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Welcome to opensource.dyc.edu. This site is dedicated to the distribution of Open Source software developed by both the students and faculty in the Information Technology Department at D'Youville College. The development teams hosted here are dedicated to the production of high quality Open Source software which serve a variety of needs.

D'Youville College is a small Liberal Arts College located in Buffalo, NY, that offers baccalaureate and graduate degrees in a variety of disciplines. For more information about the College and our programs, please visit www.dyc.edu . For more information about the Information Technology and our degrees, visit our site at tweedledee.dyc.edu/it .

Tor-ramdisk 20150411 released

This release of tor-ramdisk follows upstream's release of tor 0.2.5.12 and 0.2.6.7. Both branches are now carrying stable releases, so I made the jump to the 0.2.6 branch to keep up with the new features uptream has been adding with each new branch. These releases come only a couple of months after the last releases and they address a couple of bugs. One is an assertion failure which a client can trigger in a hidden service.

Tor-ramdisk 20150322 released

This release of tor-ramdisk follows uptream's release of tor-0.2.5.11 on March 17 which addresses some major bugs regarding the stability of relay and exit nodes. Numerous other minor bugs were also addressed, but no new features were added. Take a look at their ChangeLog for more details.

Tor-ramdisk 20150114 released

This release of tor-ramdisk was triggered by some integer ovreflow bugs in libevent, CVE-2014-6272, which may be exploitable, but I took the opportunity to bump tor from the older 0.2.4 branch to 0.2.5.10 in the latest stable branch. I also updated busybox, openssl and the kernel to keep up to date with upstream, tested for a few days and pushed the images out.

As always, let me know if there are any issues. Enjoy! And remember to keep it safe out there.

Tor-ramdisk 20141022 released

Following the latest and greatest exploing in openssl, CVE-2014-3566, aka POODLE, the tor team released tor version 0.2.4.25. While the exploit was in openssl and is resolved by openssl-1.0.1j, the team decided to turn off the affected protocol, SSL v3 or TLS 1.0 or later. They also fixed tor so as to avoid a crash if built using openssl 0.9.8zc, 1.0.0o, or 1.0.1j, with the 'no-ssl3' configuration option. These important fixes to two major components of tor-ramdisk waranted a new release.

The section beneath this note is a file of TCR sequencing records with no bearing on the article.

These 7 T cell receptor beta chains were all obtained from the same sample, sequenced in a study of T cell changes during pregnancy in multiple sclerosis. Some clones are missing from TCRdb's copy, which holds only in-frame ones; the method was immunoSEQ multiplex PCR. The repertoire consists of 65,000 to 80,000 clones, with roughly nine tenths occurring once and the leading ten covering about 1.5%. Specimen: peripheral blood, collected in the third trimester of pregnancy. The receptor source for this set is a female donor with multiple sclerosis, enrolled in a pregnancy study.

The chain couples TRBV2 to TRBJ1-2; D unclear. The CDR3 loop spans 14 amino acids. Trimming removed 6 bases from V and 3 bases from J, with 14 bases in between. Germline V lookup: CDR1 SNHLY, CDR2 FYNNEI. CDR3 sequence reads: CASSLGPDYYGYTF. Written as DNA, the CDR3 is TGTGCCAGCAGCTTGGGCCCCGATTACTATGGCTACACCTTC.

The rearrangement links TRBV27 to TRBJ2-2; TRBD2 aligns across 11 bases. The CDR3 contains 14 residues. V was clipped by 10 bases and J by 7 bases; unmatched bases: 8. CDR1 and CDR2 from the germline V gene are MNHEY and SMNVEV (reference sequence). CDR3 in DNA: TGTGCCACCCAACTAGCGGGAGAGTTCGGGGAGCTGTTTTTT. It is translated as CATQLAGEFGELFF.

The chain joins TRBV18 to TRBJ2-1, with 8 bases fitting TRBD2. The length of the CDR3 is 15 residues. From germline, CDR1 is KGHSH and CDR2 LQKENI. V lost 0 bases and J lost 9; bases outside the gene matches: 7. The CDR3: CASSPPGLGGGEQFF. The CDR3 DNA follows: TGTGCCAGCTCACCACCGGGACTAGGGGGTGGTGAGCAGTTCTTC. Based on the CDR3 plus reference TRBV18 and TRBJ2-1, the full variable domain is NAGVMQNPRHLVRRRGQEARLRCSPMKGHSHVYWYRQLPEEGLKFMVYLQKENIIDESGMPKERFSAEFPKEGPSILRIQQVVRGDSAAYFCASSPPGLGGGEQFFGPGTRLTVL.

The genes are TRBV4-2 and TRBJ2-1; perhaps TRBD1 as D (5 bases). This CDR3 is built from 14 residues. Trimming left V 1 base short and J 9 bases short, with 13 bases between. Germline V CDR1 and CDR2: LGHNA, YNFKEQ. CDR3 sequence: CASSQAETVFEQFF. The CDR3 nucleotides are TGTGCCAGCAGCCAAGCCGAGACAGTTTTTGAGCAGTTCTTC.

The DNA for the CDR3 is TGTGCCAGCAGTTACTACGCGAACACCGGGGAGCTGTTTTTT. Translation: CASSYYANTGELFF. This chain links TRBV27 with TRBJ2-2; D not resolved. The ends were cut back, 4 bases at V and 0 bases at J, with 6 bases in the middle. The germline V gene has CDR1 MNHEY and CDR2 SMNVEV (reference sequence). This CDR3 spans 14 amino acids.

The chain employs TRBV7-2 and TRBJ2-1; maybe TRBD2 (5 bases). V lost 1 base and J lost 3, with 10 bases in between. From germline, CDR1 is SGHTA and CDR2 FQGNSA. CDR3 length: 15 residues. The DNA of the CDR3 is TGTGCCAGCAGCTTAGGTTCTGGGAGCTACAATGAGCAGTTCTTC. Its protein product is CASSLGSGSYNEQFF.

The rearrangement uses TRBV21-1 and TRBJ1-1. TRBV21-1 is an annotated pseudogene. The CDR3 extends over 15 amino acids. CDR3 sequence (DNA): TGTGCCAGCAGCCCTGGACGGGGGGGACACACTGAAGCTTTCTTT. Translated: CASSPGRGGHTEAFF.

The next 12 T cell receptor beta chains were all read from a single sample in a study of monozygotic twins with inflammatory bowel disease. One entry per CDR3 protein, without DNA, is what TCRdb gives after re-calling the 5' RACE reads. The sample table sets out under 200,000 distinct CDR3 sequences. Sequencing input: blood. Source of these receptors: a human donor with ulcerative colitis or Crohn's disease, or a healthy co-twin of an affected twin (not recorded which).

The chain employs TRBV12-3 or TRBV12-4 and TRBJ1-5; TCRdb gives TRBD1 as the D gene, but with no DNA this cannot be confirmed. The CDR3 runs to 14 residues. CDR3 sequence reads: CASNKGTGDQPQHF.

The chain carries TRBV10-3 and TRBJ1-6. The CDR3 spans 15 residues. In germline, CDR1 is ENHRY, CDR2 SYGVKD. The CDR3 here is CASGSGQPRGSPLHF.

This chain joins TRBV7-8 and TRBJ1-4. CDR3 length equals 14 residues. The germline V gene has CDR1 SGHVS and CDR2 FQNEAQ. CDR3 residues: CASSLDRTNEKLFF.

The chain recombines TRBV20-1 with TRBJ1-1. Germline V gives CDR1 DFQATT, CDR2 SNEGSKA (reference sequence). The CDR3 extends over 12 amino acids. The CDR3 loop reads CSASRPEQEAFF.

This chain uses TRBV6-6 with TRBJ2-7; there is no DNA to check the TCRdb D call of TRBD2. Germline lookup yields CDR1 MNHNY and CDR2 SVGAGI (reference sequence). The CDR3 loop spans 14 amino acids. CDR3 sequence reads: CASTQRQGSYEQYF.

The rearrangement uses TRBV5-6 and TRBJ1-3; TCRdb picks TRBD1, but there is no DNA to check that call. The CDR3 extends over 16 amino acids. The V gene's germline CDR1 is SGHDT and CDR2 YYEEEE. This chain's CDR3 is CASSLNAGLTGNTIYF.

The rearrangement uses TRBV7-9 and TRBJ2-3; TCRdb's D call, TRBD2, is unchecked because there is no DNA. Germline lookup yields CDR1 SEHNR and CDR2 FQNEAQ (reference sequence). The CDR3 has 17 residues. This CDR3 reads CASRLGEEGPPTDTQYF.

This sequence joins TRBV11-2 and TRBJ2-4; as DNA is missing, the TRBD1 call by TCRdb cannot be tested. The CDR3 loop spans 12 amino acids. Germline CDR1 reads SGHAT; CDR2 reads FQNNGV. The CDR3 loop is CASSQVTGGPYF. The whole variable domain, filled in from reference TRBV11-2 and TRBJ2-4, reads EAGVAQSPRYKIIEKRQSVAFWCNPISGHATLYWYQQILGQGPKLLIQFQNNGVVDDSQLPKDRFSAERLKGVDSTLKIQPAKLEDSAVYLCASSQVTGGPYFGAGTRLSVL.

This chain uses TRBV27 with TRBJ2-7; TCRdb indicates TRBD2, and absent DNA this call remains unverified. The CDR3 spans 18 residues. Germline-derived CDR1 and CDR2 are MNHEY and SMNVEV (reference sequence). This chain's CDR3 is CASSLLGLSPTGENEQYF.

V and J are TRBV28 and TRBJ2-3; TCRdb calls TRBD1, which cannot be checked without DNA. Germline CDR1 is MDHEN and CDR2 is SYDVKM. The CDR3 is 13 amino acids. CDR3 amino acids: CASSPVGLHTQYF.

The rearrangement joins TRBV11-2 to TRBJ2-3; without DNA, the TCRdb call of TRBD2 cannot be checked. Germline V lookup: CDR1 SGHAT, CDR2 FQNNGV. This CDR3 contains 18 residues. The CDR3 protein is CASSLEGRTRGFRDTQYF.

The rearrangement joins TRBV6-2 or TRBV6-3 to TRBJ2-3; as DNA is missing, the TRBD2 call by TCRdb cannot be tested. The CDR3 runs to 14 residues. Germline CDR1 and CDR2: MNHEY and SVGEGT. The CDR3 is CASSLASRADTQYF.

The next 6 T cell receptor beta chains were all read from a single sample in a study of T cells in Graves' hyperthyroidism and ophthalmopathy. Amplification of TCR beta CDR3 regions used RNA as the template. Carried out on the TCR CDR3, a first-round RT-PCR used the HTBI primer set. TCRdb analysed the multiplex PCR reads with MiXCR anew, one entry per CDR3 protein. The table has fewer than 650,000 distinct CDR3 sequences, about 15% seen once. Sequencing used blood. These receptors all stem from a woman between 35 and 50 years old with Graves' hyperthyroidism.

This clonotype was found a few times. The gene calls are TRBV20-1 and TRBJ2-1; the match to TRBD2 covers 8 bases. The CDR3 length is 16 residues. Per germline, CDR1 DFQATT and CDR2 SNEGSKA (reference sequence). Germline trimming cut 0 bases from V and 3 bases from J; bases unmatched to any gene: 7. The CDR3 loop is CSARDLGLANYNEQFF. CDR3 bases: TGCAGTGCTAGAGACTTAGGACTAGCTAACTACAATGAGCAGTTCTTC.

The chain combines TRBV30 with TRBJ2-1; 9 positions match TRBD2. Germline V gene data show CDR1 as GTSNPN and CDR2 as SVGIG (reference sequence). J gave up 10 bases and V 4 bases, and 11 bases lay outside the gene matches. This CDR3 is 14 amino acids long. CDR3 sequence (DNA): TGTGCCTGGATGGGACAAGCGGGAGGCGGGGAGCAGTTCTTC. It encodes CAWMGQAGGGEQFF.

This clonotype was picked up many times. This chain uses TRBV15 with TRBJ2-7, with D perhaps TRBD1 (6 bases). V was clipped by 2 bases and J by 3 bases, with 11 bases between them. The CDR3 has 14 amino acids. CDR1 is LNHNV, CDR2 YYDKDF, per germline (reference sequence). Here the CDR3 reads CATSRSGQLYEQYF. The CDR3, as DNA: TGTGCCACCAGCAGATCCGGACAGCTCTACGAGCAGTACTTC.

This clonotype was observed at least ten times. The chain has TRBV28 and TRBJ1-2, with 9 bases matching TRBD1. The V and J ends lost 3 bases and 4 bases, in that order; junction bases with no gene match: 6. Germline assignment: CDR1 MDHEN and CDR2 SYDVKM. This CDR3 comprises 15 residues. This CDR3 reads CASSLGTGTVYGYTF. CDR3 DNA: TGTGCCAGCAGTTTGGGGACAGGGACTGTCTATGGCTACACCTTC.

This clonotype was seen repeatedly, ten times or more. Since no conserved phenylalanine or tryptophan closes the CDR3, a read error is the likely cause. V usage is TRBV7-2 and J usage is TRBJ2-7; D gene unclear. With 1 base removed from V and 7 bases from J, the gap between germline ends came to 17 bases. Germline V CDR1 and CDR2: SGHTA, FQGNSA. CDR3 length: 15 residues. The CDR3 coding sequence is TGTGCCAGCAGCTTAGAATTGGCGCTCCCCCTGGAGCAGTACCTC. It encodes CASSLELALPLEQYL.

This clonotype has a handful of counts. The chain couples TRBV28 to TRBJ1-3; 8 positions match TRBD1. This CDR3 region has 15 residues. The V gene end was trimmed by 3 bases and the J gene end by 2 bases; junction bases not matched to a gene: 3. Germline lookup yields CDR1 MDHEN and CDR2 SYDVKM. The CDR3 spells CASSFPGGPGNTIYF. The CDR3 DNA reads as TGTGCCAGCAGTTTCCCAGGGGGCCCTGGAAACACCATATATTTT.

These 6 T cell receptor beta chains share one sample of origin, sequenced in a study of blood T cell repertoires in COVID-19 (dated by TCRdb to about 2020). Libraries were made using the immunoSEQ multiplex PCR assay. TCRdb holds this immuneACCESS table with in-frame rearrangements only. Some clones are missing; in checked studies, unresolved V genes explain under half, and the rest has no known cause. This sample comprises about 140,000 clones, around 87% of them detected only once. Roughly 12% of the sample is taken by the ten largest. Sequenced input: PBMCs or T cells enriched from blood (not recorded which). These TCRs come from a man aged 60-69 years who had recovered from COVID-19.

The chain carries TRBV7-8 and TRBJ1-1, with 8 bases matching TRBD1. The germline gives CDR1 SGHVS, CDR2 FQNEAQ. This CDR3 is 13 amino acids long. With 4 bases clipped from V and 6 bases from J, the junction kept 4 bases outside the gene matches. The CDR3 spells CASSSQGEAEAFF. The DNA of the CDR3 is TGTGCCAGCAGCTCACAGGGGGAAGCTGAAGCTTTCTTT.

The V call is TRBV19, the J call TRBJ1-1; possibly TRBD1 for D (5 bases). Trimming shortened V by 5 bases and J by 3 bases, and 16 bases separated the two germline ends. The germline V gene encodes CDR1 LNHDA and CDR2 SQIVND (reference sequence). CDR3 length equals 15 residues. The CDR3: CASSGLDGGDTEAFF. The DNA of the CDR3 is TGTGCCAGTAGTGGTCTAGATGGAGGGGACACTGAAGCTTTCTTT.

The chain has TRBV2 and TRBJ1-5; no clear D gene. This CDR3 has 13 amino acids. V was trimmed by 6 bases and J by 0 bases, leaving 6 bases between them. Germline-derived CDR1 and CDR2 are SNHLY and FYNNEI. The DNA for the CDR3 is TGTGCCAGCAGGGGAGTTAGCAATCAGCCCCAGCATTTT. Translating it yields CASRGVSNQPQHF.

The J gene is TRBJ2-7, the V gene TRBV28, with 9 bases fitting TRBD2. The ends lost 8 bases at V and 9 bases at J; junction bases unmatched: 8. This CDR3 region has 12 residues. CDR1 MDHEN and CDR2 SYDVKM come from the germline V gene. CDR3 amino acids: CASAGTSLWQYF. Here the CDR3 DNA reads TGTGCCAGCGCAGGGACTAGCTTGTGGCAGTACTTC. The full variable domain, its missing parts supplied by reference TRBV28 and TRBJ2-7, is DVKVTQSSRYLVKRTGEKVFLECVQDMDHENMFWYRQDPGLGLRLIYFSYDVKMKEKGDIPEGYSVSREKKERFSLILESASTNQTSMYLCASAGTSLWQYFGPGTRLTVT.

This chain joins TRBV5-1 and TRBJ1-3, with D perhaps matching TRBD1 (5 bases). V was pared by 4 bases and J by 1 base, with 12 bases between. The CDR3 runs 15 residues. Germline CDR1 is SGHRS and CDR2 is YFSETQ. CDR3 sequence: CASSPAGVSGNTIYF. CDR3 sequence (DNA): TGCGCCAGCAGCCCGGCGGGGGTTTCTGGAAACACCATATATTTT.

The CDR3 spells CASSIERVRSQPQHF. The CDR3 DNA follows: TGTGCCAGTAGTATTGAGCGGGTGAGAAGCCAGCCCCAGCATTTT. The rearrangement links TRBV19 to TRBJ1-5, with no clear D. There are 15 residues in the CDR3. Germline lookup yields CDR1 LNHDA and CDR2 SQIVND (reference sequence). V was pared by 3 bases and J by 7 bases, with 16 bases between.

sthttpd 2.27.0 released

There isn't much activity going on with code as mature as sthttpd, but there is some. The latest release does take care of a couple of CVE's. I fixed the world readable log problem, CVE-2013-0348. And Vitezslav Cizek from suse fixed a possible DOS on specially crafted .htpasswd, CVE-2012-5640. Bob Tennent added some code to correct headers for .svgz content, and Jean-Philippe Ouellet did code cleanup.

sthttpd is now being distributed in Gentoo and OpenBSD.

Tor-ramdisk 20140925 released

Upstream tor release 0.2.4.24 with one majore bug fix according to their ChangeLog. Clients were apparently sending the wrong address for their chosen rendezvous points for hidden services, which sounds like it shouldn't work, but it did because they also sent the identity digest. This should improve surfing of hidden services. The other minor changes involved updating geoip information and the address of a v3 directory authority, gabelmoo.

Tor-ramdisk 20140801 released

A new bug hit the tor world this week, CVE-2014-5117, which lead the tor tream to push out tor-0.2.4.23 a few days ago. Roger Dingledine made an announcement explaining that on July 4, they found a group of relays trying to de-anonymize users accessing hidden tor sites. This group joined the tor network on January 30 and were removed on July 4. So, if you accessed any hidden sites in that time, you may have been affected.

Tor-ramdisk 20140520 released

It has been a over a month since the "heartbleed" bug (CVE-2014-0160) hit the security world, but its affacts are still being felt. tor-0.2.4.22 released last week backported the blacklisting of authority signing keys that were used on authorities vulnerable to CVE-2014-0160. They tested the block out on 0.2.5.4-alpha and then pulled it into the stable branch. While upgrading to openssl-1.0.1g was sufficient to close the exploit, the fact remains that private could have been leaked.

Tor-ramdisk 20140409 released

This is a rapid release to address CVE-2014-0160 in openssl which we bumped to the latest secure version, 1.0.1g. The so-called heartbleed bug allows the leaking of the encryption keys themselves, making this a serious bug. We also took the opportunity to bump the kernel to Hardened Gentoo's latest, 3.13.8, but left everything else the same.

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